Theme overview:

There is international interest in the relationship between expert knowledge and the concerns of policy makers and public managers. Much of this interest has focused on efforts to promote more evidence-informed policies and evaluations within specific policy areas (e.g. education, healthcare, environment). There have also been some attempts to develop conceptual schemas to facilitate comparisons across cases and countries.

There is now a recognised need for systematic research on how expertise and research are utilised in different policy areas, and across different policymaking processes and institutional settings. This panel provides a forum for developing and sharing comparative research experiences on the relationship between expertise, research, policy and practice across policy themes, across institutional settings, and across national boundaries.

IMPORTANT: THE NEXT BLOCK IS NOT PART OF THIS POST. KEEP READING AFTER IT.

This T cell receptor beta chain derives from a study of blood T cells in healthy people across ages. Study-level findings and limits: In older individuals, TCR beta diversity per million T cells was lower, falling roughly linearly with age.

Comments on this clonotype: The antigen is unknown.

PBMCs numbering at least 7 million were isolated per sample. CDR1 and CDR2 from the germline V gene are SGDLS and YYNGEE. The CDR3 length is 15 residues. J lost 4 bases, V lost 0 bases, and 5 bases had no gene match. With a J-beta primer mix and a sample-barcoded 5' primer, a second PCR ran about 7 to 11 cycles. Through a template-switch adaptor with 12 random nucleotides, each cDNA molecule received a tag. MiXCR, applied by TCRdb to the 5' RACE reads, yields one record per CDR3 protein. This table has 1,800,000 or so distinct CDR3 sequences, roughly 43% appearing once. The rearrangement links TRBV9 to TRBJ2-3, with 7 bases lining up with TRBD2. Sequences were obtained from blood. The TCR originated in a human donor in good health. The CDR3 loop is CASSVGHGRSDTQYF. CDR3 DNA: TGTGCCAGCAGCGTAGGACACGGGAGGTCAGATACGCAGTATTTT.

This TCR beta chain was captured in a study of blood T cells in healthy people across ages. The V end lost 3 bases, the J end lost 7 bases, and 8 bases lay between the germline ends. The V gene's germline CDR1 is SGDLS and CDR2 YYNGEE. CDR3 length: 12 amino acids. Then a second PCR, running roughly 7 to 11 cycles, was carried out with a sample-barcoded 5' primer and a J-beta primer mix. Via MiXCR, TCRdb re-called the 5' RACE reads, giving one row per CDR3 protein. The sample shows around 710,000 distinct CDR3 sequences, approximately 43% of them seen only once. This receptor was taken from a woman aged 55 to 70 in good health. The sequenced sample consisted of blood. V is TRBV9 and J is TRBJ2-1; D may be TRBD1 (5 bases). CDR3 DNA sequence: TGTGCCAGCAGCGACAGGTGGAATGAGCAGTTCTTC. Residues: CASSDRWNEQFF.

Systemic obstacles to adoption of expert knowledge are well-known. These include the politicised context of policy debates and governmental commitments, the search for political compromises, low awareness of evaluation findings on the part of public officials; and ineffective communication by researchers and other experts. “Bridging” and “brokering” strategies have emerged to promote closer linkages.

Papers are welcome on any topic aiming to enhance conceptual and/or empirical understanding of how expertise is mobilised or utilised in public policy settings. Some relevant questions might include:

1. How do the relationships between expertise and policy differ across policy issues, sectors or countries?

2. What strategies are used to promote or embed expertise in policy processes?

3. What conceptual models are useful for framing these analyses?

4. What are the research gaps?  

PROPOSALS should be directed to